It turns out that the patient had asked her family doctor whether she could use her smartphone to record the encounter. Her doctor was apparently taken aback and had paused to gather his thoughts. He asked the patient to put her smartphone away, saying that it was not the policy of the clinic to allow patients to take recordings. The patient described how the mood of the meeting shifted. Initially jovial, the doctor had become defensive. She complied and turned off her smartphone.

The patient wrote that as soon as the smartphone was turned off the doctor raised his voice and berated her for making the request, saying that the use of a recording device would betray the fundamental trust that is the basis of a good patient-doctor relationship. The patient wrote that she tried to reason, explaining that the recording would be useful to her and her family. But the doctor shouted at her, asking her to leave immediately and find another doctor.

Some participants on the online forum expressed disbelief. But the patient then went on to state that she could prove that this had actually happened, because she actually had a recording of the encounter. Although she had turned off her smartphone, she had a second recording device in her pocket, turned on, that had captured every word.

Reactions on the online forum were coming in thick and fast. Doctors were mostly indignant, unable to quite believe that patients would be so underhand, covertly making a record of a confidential and privileged conversation.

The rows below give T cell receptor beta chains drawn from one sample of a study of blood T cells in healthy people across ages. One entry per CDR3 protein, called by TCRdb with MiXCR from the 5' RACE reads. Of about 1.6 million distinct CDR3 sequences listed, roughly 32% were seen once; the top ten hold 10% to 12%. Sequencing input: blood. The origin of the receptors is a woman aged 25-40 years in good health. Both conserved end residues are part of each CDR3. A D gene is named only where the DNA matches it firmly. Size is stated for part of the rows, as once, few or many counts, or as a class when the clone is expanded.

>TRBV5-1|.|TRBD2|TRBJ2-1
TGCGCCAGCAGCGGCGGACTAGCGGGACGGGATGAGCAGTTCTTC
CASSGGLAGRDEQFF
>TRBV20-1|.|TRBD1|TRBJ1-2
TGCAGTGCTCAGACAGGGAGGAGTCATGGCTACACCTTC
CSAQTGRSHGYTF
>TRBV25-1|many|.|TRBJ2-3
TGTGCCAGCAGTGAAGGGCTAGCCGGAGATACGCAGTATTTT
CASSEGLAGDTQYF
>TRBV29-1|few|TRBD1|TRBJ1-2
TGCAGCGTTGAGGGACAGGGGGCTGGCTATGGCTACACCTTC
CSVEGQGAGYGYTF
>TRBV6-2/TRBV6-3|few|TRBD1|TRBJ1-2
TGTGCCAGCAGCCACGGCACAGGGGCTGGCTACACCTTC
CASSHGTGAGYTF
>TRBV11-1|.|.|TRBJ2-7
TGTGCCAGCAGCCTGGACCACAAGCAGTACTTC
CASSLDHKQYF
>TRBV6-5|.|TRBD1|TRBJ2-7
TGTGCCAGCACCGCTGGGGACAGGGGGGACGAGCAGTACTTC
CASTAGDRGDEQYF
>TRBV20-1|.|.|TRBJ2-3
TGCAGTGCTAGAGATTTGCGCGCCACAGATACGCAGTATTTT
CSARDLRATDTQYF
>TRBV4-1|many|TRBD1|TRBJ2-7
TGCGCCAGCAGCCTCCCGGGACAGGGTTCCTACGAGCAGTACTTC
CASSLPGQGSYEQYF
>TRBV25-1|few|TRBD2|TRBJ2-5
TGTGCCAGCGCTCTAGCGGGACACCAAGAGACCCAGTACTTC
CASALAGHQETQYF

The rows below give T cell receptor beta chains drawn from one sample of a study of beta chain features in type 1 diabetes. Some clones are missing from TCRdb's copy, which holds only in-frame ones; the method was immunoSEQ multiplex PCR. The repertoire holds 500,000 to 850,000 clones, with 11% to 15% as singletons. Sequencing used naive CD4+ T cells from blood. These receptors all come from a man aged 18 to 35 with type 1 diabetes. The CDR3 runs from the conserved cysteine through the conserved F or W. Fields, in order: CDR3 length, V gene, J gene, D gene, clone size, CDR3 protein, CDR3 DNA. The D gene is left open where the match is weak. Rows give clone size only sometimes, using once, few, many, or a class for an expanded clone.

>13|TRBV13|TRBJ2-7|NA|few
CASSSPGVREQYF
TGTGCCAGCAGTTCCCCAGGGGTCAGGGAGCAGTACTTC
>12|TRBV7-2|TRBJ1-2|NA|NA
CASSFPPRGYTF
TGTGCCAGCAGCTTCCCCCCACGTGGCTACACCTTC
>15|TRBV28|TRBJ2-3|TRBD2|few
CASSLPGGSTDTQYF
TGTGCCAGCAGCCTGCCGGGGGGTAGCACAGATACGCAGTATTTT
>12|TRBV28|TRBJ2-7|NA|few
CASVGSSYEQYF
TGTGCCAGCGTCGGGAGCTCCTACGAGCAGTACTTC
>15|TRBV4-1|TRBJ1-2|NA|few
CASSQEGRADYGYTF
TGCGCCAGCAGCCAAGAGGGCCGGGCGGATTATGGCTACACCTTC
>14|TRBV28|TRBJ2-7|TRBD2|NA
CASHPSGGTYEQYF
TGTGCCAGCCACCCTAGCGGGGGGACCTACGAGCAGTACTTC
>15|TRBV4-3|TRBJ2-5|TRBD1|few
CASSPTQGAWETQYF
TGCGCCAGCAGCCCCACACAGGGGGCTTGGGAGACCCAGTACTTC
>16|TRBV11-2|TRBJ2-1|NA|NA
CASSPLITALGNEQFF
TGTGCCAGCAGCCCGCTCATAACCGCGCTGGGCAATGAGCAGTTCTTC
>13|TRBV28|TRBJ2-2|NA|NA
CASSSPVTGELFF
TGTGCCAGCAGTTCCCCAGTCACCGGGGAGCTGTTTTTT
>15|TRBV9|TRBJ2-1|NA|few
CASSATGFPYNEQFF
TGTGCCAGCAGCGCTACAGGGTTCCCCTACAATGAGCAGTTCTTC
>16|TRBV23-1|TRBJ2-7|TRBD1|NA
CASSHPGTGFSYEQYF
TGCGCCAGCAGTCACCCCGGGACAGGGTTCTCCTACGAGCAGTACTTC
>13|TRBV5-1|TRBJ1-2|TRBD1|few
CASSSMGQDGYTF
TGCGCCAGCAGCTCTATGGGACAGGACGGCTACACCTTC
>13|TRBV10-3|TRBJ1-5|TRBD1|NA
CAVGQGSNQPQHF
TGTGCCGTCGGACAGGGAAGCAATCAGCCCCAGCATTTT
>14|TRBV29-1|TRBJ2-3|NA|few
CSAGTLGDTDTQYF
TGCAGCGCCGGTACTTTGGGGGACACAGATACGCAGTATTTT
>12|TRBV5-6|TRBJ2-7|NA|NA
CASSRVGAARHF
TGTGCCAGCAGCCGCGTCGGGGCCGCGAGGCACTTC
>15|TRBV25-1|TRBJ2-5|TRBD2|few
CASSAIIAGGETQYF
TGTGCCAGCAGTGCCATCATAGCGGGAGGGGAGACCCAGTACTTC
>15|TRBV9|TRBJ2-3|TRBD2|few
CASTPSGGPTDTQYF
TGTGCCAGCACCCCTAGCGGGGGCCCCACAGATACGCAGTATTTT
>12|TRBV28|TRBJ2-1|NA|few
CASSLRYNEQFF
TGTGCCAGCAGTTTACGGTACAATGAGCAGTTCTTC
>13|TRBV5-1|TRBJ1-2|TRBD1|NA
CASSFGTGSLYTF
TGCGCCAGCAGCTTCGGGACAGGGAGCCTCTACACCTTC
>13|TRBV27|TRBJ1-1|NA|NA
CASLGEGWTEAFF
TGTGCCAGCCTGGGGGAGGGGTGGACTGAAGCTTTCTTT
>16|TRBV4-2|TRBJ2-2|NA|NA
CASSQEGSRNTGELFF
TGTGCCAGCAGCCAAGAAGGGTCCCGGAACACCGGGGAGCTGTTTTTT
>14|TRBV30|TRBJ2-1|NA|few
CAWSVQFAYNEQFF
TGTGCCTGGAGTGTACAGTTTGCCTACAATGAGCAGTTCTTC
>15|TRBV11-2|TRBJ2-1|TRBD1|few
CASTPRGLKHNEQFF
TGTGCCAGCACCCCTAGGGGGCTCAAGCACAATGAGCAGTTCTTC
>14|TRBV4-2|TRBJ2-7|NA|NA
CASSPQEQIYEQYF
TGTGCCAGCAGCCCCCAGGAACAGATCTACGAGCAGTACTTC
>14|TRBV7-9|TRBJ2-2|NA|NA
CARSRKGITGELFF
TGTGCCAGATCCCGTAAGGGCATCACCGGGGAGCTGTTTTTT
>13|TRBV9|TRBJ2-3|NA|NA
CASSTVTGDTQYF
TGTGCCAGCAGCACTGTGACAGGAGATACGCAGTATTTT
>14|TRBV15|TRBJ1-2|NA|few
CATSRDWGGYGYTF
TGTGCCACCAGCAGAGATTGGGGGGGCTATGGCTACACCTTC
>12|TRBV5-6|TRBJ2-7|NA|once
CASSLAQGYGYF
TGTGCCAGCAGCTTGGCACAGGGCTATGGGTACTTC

Patients had entirely different perspectives. What did doctors have to hide? What was their problem? Many patients said that they would love to have a recording, for many reasons. They wanted to listen again and also wanted to share the recording with their family. Others said that it would be the evidence they needed if they were dissatisfied, saying that their efforts to get better care in the past had been a waste of time.

Dr Byte had to get on with his work, yet he kept thinking about the online forum and the potential that some patients might be recording his encounters covertly. He became more aware of how he was giving advice, explaining treatment options, referring patients to new sources of information, and making sure that he had time to research things where he was unsure and admitting that to patients. In short, he became much more careful, behaving in fact as if he were being recorded continuously. It slowed him down, of course. He had to adjust the timing of his clinic and to apologize to his colleagues that he could not keep to the same schedules. On the other hand, he was more confident that his patients were happier, if not even getting better care. He even considered offering each patient, if he or she wanted it, a digital recording of the encounter.